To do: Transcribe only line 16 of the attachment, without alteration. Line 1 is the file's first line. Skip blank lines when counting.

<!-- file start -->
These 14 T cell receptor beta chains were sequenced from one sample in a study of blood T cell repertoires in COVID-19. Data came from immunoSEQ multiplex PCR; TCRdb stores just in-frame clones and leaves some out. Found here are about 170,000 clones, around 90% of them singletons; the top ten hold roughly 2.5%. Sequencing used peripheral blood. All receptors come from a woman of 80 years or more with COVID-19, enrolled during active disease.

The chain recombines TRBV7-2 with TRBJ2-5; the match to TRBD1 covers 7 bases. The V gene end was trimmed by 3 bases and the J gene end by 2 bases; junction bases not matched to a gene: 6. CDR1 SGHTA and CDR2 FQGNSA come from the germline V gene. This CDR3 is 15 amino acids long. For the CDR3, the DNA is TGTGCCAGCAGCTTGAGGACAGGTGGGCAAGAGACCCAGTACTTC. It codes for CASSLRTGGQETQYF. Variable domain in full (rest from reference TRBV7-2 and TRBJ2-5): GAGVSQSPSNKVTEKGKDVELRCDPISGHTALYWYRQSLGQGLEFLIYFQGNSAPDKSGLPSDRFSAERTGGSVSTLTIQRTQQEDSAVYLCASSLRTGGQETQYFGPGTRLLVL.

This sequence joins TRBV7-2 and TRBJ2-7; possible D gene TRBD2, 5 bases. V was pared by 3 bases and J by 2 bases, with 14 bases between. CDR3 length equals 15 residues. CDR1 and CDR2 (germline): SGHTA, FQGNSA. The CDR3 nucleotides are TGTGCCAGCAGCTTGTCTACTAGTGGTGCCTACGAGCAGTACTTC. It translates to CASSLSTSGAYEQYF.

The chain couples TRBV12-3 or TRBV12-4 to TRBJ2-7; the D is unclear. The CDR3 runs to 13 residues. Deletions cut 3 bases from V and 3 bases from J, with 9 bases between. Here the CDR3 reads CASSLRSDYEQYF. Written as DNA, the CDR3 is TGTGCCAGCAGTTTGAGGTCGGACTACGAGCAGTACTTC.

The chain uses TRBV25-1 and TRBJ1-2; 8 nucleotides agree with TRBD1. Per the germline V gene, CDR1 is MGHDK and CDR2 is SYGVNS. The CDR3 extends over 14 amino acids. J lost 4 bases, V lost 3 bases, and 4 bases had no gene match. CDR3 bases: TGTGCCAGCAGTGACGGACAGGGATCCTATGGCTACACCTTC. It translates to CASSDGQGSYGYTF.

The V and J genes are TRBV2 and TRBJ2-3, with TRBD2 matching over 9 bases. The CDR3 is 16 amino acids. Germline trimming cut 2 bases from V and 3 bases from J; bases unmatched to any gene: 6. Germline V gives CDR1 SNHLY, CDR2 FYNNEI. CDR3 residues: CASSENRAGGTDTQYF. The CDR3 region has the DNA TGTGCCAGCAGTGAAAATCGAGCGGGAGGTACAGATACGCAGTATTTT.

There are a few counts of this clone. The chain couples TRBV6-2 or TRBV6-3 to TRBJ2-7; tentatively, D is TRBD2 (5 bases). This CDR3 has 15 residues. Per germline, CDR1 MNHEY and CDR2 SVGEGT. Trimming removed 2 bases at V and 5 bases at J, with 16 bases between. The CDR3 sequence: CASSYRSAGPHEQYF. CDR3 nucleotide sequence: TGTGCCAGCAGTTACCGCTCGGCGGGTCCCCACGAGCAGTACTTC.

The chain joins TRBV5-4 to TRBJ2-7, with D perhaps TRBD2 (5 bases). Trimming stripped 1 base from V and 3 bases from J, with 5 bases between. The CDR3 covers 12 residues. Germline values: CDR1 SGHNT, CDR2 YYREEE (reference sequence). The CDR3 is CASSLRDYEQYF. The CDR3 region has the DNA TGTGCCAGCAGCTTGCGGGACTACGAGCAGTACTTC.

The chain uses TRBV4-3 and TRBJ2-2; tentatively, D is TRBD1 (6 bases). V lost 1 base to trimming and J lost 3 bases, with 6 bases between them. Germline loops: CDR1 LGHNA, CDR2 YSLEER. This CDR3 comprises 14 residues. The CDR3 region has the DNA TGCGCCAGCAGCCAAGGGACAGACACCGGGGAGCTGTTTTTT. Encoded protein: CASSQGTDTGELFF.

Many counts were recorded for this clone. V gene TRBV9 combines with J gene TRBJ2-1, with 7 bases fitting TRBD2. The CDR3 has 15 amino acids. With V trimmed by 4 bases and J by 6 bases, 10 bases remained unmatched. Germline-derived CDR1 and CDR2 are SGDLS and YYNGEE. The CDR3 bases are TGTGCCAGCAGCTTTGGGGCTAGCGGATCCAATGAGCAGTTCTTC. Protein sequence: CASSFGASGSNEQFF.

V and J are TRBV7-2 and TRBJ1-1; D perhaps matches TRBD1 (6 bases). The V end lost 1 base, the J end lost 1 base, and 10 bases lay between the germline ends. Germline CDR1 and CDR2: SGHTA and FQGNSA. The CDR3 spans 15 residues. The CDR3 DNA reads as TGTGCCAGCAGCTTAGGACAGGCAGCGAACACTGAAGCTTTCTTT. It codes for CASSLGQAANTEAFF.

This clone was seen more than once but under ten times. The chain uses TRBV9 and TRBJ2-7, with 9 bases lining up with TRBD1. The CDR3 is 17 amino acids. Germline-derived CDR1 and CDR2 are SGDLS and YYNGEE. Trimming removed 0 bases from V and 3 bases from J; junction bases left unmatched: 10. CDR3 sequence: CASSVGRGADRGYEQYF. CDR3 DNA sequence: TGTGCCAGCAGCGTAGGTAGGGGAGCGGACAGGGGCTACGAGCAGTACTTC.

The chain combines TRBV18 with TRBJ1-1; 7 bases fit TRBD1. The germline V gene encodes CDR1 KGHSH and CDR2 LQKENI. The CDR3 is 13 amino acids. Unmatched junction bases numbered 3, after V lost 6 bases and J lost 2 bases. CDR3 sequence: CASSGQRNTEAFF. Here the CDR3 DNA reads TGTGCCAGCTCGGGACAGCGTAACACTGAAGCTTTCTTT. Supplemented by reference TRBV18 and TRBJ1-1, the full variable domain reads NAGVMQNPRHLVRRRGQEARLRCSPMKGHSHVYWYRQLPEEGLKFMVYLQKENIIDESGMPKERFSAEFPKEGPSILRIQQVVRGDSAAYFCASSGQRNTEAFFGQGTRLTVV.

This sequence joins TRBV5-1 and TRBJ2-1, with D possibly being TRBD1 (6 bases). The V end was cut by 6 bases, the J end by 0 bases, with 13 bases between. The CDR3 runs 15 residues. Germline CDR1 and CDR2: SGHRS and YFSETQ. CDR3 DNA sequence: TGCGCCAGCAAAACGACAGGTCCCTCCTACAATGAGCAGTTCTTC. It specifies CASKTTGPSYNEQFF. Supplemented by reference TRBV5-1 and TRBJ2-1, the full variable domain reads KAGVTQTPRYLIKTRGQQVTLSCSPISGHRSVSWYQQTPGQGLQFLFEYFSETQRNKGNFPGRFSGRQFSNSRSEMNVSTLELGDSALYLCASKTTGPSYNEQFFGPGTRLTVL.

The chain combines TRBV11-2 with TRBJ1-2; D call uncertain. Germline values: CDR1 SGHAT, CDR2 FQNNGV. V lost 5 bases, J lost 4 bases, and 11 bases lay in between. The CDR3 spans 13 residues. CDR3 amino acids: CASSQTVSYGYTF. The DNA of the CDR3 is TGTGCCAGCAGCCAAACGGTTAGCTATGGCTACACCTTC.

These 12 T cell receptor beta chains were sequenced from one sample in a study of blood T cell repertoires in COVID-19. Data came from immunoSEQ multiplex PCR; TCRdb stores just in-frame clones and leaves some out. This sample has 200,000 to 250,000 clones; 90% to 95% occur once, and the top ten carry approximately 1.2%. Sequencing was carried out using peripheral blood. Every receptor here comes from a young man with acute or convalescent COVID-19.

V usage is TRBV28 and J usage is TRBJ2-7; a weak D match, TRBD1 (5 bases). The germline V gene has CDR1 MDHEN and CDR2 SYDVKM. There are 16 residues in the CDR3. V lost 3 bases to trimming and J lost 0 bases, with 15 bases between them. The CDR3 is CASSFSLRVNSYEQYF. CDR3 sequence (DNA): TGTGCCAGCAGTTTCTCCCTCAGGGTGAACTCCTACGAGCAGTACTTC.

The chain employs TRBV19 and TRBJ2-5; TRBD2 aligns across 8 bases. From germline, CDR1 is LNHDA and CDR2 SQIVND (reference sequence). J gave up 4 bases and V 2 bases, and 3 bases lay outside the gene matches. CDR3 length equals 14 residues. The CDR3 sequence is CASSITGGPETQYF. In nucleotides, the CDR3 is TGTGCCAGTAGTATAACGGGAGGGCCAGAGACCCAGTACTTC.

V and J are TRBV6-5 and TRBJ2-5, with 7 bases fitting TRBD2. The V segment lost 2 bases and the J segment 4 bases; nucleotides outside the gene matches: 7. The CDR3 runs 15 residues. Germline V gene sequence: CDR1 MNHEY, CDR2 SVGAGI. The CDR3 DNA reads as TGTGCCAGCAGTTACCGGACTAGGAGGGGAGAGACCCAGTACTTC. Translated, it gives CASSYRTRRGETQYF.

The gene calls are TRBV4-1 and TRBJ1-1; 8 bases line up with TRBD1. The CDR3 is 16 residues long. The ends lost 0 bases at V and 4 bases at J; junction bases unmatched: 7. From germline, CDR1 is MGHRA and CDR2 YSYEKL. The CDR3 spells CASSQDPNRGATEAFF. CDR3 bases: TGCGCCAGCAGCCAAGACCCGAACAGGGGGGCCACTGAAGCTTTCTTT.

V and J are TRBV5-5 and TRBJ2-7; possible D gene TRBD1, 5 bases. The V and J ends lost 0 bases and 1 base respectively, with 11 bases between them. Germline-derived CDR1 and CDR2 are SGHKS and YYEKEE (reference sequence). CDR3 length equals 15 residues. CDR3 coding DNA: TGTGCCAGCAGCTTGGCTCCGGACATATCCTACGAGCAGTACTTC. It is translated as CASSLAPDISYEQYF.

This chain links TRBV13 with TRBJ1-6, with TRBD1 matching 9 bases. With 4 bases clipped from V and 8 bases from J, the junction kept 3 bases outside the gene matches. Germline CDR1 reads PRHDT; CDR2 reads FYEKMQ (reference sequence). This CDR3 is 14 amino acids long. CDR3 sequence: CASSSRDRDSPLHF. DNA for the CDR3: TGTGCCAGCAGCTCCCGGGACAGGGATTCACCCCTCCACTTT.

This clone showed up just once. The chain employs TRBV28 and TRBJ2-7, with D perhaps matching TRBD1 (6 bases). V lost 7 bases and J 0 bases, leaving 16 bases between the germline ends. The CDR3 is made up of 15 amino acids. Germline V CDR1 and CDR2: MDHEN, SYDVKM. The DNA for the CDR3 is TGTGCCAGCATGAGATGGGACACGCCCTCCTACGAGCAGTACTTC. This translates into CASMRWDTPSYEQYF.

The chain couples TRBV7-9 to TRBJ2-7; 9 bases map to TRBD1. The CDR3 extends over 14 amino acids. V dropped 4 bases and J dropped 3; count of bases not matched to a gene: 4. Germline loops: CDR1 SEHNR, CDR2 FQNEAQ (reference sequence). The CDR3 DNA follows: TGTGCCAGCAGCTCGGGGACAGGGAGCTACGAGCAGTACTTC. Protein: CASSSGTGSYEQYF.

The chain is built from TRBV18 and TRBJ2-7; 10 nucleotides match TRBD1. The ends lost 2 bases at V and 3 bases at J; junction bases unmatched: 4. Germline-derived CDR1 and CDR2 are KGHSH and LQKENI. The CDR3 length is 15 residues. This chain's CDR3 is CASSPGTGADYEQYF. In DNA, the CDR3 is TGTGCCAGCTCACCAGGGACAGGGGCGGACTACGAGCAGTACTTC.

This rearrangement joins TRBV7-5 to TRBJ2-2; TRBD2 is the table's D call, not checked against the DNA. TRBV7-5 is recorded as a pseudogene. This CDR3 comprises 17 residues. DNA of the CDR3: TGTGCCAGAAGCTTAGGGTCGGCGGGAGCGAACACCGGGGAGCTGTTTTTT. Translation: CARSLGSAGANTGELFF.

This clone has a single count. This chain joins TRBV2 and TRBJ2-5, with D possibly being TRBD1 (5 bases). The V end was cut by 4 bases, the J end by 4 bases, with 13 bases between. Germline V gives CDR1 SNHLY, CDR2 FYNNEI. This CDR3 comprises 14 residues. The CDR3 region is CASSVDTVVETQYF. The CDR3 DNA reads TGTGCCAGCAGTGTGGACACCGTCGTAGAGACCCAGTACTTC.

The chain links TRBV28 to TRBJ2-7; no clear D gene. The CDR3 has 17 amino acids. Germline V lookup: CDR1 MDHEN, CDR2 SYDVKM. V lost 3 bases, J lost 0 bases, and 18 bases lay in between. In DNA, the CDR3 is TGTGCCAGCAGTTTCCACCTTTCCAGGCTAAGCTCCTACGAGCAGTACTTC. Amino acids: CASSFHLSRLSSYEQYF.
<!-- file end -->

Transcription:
These 12 T cell receptor beta chains were sequenced from one sample in a study of blood T cell repertoires in COVID-19. Data came from immunoSEQ multiplex PCR; TCRdb stores just in-frame clones and leaves some out. This sample has 200,000 to 250,000 clones; 90% to 95% occur once, and the top ten carry approximately 1.2%. Sequencing was carried out using peripheral blood. Every receptor here comes from a young man with acute or convalescent COVID-19.